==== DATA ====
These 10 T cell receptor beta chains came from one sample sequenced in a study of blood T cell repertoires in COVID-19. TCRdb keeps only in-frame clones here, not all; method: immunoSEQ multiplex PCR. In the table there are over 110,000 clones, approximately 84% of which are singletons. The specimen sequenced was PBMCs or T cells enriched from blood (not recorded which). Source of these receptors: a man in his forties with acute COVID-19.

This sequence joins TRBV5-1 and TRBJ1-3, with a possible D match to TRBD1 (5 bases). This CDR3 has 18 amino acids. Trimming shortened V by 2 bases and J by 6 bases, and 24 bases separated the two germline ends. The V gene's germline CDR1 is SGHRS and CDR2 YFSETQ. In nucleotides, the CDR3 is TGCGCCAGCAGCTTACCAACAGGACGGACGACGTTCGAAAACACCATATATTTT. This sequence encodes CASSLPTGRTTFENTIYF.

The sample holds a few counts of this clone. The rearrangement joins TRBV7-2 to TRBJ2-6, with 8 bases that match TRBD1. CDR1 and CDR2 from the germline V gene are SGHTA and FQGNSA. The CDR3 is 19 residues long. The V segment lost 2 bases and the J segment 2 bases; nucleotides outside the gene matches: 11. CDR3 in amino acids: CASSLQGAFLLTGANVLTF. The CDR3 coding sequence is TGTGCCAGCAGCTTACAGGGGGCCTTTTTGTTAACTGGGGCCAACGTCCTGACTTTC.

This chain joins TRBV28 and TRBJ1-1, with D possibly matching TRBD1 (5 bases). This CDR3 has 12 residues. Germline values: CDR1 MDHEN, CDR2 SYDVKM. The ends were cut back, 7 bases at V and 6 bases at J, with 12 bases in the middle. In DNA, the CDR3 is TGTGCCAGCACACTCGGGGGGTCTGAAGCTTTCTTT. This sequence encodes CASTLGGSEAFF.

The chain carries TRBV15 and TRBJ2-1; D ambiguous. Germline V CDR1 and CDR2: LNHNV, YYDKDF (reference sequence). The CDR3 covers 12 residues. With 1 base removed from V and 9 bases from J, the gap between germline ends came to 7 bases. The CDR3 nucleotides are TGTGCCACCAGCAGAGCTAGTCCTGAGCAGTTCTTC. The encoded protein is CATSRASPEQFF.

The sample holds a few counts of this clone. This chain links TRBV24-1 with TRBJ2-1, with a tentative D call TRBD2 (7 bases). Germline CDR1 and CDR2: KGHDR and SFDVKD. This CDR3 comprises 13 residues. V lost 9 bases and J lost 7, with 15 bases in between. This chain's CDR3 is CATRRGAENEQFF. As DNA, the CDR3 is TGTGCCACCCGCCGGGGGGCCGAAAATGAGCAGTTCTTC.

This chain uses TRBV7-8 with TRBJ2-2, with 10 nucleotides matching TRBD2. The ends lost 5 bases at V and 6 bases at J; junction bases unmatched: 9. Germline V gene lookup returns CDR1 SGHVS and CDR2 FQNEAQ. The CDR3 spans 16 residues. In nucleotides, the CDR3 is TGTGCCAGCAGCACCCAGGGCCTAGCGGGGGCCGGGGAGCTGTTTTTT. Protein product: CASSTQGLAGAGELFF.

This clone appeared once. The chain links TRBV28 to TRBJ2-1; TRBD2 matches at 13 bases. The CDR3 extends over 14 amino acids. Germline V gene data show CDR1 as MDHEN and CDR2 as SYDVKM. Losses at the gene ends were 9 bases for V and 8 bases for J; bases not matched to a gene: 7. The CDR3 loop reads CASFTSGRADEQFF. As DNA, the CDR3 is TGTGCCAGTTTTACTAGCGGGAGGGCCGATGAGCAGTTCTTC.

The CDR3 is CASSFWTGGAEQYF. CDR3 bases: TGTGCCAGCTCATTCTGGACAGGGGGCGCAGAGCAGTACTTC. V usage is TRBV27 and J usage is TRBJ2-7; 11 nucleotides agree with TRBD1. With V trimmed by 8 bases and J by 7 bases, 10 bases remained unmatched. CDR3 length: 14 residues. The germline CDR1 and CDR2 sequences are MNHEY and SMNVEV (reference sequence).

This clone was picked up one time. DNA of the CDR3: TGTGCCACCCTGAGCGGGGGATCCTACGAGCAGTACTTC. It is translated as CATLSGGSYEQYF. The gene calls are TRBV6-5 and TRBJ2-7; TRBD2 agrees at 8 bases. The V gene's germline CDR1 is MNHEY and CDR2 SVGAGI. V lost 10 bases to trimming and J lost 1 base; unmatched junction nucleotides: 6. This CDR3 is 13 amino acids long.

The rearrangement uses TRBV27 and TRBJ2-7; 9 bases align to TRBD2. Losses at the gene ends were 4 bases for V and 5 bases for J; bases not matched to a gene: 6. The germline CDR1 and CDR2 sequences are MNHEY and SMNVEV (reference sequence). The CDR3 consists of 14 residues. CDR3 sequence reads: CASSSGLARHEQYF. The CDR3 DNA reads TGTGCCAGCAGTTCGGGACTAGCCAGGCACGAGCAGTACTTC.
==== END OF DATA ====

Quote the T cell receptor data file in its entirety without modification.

These 10 T cell receptor beta chains came from one sample sequenced in a study of blood T cell repertoires in COVID-19. TCRdb keeps only in-frame clones here, not all; method: immunoSEQ multiplex PCR. In the table there are over 110,000 clones, approximately 84% of which are singletons. The specimen sequenced was PBMCs or T cells enriched from blood (not recorded which). Source of these receptors: a man in his forties with acute COVID-19.

This sequence joins TRBV5-1 and TRBJ1-3, with a possible D match to TRBD1 (5 bases). This CDR3 has 18 amino acids. Trimming shortened V by 2 bases and J by 6 bases, and 24 bases separated the two germline ends. The V gene's germline CDR1 is SGHRS and CDR2 YFSETQ. In nucleotides, the CDR3 is TGCGCCAGCAGCTTACCAACAGGACGGACGACGTTCGAAAACACCATATATTTT. This sequence encodes CASSLPTGRTTFENTIYF.

The sample holds a few counts of this clone. The rearrangement joins TRBV7-2 to TRBJ2-6, with 8 bases that match TRBD1. CDR1 and CDR2 from the germline V gene are SGHTA and FQGNSA. The CDR3 is 19 residues long. The V segment lost 2 bases and the J segment 2 bases; nucleotides outside the gene matches: 11. CDR3 in amino acids: CASSLQGAFLLTGANVLTF. The CDR3 coding sequence is TGTGCCAGCAGCTTACAGGGGGCCTTTTTGTTAACTGGGGCCAACGTCCTGACTTTC.

This chain joins TRBV28 and TRBJ1-1, with D possibly matching TRBD1 (5 bases). This CDR3 has 12 residues. Germline values: CDR1 MDHEN, CDR2 SYDVKM. The ends were cut back, 7 bases at V and 6 bases at J, with 12 bases in the middle. In DNA, the CDR3 is TGTGCCAGCACACTCGGGGGGTCTGAAGCTTTCTTT. This sequence encodes CASTLGGSEAFF.

The chain carries TRBV15 and TRBJ2-1; D ambiguous. Germline V CDR1 and CDR2: LNHNV, YYDKDF (reference sequence). The CDR3 covers 12 residues. With 1 base removed from V and 9 bases from J, the gap between germline ends came to 7 bases. The CDR3 nucleotides are TGTGCCACCAGCAGAGCTAGTCCTGAGCAGTTCTTC. The encoded protein is CATSRASPEQFF.

The sample holds a few counts of this clone. This chain links TRBV24-1 with TRBJ2-1, with a tentative D call TRBD2 (7 bases). Germline CDR1 and CDR2: KGHDR and SFDVKD. This CDR3 comprises 13 residues. V lost 9 bases and J lost 7, with 15 bases in between. This chain's CDR3 is CATRRGAENEQFF. As DNA, the CDR3 is TGTGCCACCCGCCGGGGGGCCGAAAATGAGCAGTTCTTC.

This chain uses TRBV7-8 with TRBJ2-2, with 10 nucleotides matching TRBD2. The ends lost 5 bases at V and 6 bases at J; junction bases unmatched: 9. Germline V gene lookup returns CDR1 SGHVS and CDR2 FQNEAQ. The CDR3 spans 16 residues. In nucleotides, the CDR3 is TGTGCCAGCAGCACCCAGGGCCTAGCGGGGGCCGGGGAGCTGTTTTTT. Protein product: CASSTQGLAGAGELFF.

This clone appeared once. The chain links TRBV28 to TRBJ2-1; TRBD2 matches at 13 bases. The CDR3 extends over 14 amino acids. Germline V gene data show CDR1 as MDHEN and CDR2 as SYDVKM. Losses at the gene ends were 9 bases for V and 8 bases for J; bases not matched to a gene: 7. The CDR3 loop reads CASFTSGRADEQFF. As DNA, the CDR3 is TGTGCCAGTTTTACTAGCGGGAGGGCCGATGAGCAGTTCTTC.

The CDR3 is CASSFWTGGAEQYF. CDR3 bases: TGTGCCAGCTCATTCTGGACAGGGGGCGCAGAGCAGTACTTC. V usage is TRBV27 and J usage is TRBJ2-7; 11 nucleotides agree with TRBD1. With V trimmed by 8 bases and J by 7 bases, 10 bases remained unmatched. CDR3 length: 14 residues. The germline CDR1 and CDR2 sequences are MNHEY and SMNVEV (reference sequence).

This clone was picked up one time. DNA of the CDR3: TGTGCCACCCTGAGCGGGGGATCCTACGAGCAGTACTTC. It is translated as CATLSGGSYEQYF. The gene calls are TRBV6-5 and TRBJ2-7; TRBD2 agrees at 8 bases. The V gene's germline CDR1 is MNHEY and CDR2 SVGAGI. V lost 10 bases to trimming and J lost 1 base; unmatched junction nucleotides: 6. This CDR3 is 13 amino acids long.

The rearrangement uses TRBV27 and TRBJ2-7; 9 bases align to TRBD2. Losses at the gene ends were 4 bases for V and 5 bases for J; bases not matched to a gene: 6. The germline CDR1 and CDR2 sequences are MNHEY and SMNVEV (reference sequence). The CDR3 consists of 14 residues. CDR3 sequence reads: CASSSGLARHEQYF. The CDR3 DNA reads TGTGCCAGCAGTTCGGGACTAGCCAGGCACGAGCAGTACTTC.